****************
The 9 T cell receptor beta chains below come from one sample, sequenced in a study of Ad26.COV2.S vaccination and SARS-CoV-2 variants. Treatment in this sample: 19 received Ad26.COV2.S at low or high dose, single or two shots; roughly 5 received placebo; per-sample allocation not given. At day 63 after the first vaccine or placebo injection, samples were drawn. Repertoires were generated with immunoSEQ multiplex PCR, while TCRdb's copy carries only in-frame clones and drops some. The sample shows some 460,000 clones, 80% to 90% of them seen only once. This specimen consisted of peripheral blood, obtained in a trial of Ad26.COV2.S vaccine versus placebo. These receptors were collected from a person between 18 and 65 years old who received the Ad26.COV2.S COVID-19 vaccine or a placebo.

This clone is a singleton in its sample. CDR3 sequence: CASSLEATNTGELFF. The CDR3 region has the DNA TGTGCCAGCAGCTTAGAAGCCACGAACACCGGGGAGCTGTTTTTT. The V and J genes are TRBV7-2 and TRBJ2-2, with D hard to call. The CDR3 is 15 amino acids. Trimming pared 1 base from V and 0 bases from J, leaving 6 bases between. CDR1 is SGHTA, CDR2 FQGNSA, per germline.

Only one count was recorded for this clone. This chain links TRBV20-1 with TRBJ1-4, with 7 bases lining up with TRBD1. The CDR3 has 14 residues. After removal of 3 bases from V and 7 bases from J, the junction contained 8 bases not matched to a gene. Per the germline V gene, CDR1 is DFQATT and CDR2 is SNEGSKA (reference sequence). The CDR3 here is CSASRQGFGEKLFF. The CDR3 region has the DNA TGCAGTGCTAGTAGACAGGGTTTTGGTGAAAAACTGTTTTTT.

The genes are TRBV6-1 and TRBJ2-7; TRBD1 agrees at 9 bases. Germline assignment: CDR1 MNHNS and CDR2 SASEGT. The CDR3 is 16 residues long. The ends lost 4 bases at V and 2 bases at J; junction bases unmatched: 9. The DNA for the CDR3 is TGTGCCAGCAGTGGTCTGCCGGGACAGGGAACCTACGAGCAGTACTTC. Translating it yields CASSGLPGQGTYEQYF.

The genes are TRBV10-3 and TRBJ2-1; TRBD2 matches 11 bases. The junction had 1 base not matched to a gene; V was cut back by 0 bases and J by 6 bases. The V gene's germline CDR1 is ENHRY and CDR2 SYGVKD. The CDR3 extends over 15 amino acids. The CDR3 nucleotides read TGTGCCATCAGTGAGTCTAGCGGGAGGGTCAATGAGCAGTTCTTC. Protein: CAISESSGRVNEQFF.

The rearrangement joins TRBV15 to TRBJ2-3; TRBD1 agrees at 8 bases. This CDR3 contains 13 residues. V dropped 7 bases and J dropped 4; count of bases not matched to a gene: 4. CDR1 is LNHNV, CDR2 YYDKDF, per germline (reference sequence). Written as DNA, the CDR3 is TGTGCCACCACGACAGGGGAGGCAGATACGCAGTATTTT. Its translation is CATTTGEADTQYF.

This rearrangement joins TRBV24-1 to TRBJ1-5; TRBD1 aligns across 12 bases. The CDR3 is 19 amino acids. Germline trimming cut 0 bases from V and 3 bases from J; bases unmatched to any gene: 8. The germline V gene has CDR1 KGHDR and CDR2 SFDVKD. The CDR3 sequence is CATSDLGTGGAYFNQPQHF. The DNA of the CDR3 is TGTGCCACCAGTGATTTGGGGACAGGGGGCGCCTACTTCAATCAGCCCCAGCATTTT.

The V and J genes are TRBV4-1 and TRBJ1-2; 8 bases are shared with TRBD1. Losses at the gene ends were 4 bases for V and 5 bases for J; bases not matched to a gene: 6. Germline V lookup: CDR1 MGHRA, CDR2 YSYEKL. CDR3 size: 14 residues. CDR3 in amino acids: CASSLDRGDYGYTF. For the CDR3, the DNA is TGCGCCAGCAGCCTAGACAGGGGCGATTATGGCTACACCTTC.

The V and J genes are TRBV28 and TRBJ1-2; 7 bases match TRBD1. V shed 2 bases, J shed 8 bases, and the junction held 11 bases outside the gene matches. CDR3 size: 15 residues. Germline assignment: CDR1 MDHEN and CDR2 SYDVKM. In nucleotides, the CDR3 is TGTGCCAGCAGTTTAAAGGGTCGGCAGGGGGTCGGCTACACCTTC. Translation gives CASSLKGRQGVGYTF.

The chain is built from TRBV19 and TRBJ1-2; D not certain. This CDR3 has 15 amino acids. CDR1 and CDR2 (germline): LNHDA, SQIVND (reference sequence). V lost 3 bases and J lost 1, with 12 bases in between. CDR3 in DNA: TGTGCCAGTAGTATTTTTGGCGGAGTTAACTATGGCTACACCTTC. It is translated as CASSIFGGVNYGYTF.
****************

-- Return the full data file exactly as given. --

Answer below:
The 9 T cell receptor beta chains below come from one sample, sequenced in a study of Ad26.COV2.S vaccination and SARS-CoV-2 variants. Treatment in this sample: 19 received Ad26.COV2.S at low or high dose, single or two shots; roughly 5 received placebo; per-sample allocation not given. At day 63 after the first vaccine or placebo injection, samples were drawn. Repertoires were generated with immunoSEQ multiplex PCR, while TCRdb's copy carries only in-frame clones and drops some. The sample shows some 460,000 clones, 80% to 90% of them seen only once. This specimen consisted of peripheral blood, obtained in a trial of Ad26.COV2.S vaccine versus placebo. These receptors were collected from a person between 18 and 65 years old who received the Ad26.COV2.S COVID-19 vaccine or a placebo.

This clone is a singleton in its sample. CDR3 sequence: CASSLEATNTGELFF. The CDR3 region has the DNA TGTGCCAGCAGCTTAGAAGCCACGAACACCGGGGAGCTGTTTTTT. The V and J genes are TRBV7-2 and TRBJ2-2, with D hard to call. The CDR3 is 15 amino acids. Trimming pared 1 base from V and 0 bases from J, leaving 6 bases between. CDR1 is SGHTA, CDR2 FQGNSA, per germline.

Only one count was recorded for this clone. This chain links TRBV20-1 with TRBJ1-4, with 7 bases lining up with TRBD1. The CDR3 has 14 residues. After removal of 3 bases from V and 7 bases from J, the junction contained 8 bases not matched to a gene. Per the germline V gene, CDR1 is DFQATT and CDR2 is SNEGSKA (reference sequence). The CDR3 here is CSASRQGFGEKLFF. The CDR3 region has the DNA TGCAGTGCTAGTAGACAGGGTTTTGGTGAAAAACTGTTTTTT.

The genes are TRBV6-1 and TRBJ2-7; TRBD1 agrees at 9 bases. Germline assignment: CDR1 MNHNS and CDR2 SASEGT. The CDR3 is 16 residues long. The ends lost 4 bases at V and 2 bases at J; junction bases unmatched: 9. The DNA for the CDR3 is TGTGCCAGCAGTGGTCTGCCGGGACAGGGAACCTACGAGCAGTACTTC. Translating it yields CASSGLPGQGTYEQYF.

The genes are TRBV10-3 and TRBJ2-1; TRBD2 matches 11 bases. The junction had 1 base not matched to a gene; V was cut back by 0 bases and J by 6 bases. The V gene's germline CDR1 is ENHRY and CDR2 SYGVKD. The CDR3 extends over 15 amino acids. The CDR3 nucleotides read TGTGCCATCAGTGAGTCTAGCGGGAGGGTCAATGAGCAGTTCTTC. Protein: CAISESSGRVNEQFF.

The rearrangement joins TRBV15 to TRBJ2-3; TRBD1 agrees at 8 bases. This CDR3 contains 13 residues. V dropped 7 bases and J dropped 4; count of bases not matched to a gene: 4. CDR1 is LNHNV, CDR2 YYDKDF, per germline (reference sequence). Written as DNA, the CDR3 is TGTGCCACCACGACAGGGGAGGCAGATACGCAGTATTTT. Its translation is CATTTGEADTQYF.

This rearrangement joins TRBV24-1 to TRBJ1-5; TRBD1 aligns across 12 bases. The CDR3 is 19 amino acids. Germline trimming cut 0 bases from V and 3 bases from J; bases unmatched to any gene: 8. The germline V gene has CDR1 KGHDR and CDR2 SFDVKD. The CDR3 sequence is CATSDLGTGGAYFNQPQHF. The DNA of the CDR3 is TGTGCCACCAGTGATTTGGGGACAGGGGGCGCCTACTTCAATCAGCCCCAGCATTTT.

The V and J genes are TRBV4-1 and TRBJ1-2; 8 bases are shared with TRBD1. Losses at the gene ends were 4 bases for V and 5 bases for J; bases not matched to a gene: 6. Germline V lookup: CDR1 MGHRA, CDR2 YSYEKL. CDR3 size: 14 residues. CDR3 in amino acids: CASSLDRGDYGYTF. For the CDR3, the DNA is TGCGCCAGCAGCCTAGACAGGGGCGATTATGGCTACACCTTC.

The V and J genes are TRBV28 and TRBJ1-2; 7 bases match TRBD1. V shed 2 bases, J shed 8 bases, and the junction held 11 bases outside the gene matches. CDR3 size: 15 residues. Germline assignment: CDR1 MDHEN and CDR2 SYDVKM. In nucleotides, the CDR3 is TGTGCCAGCAGTTTAAAGGGTCGGCAGGGGGTCGGCTACACCTTC. Translation gives CASSLKGRQGVGYTF.

The chain is built from TRBV19 and TRBJ1-2; D not certain. This CDR3 has 15 amino acids. CDR1 and CDR2 (germline): LNHDA, SQIVND (reference sequence). V lost 3 bases and J lost 1, with 12 bases in between. CDR3 in DNA: TGTGCCAGTAGTATTTTTGGCGGAGTTAACTATGGCTACACCTTC. It is translated as CASSIFGGVNYGYTF.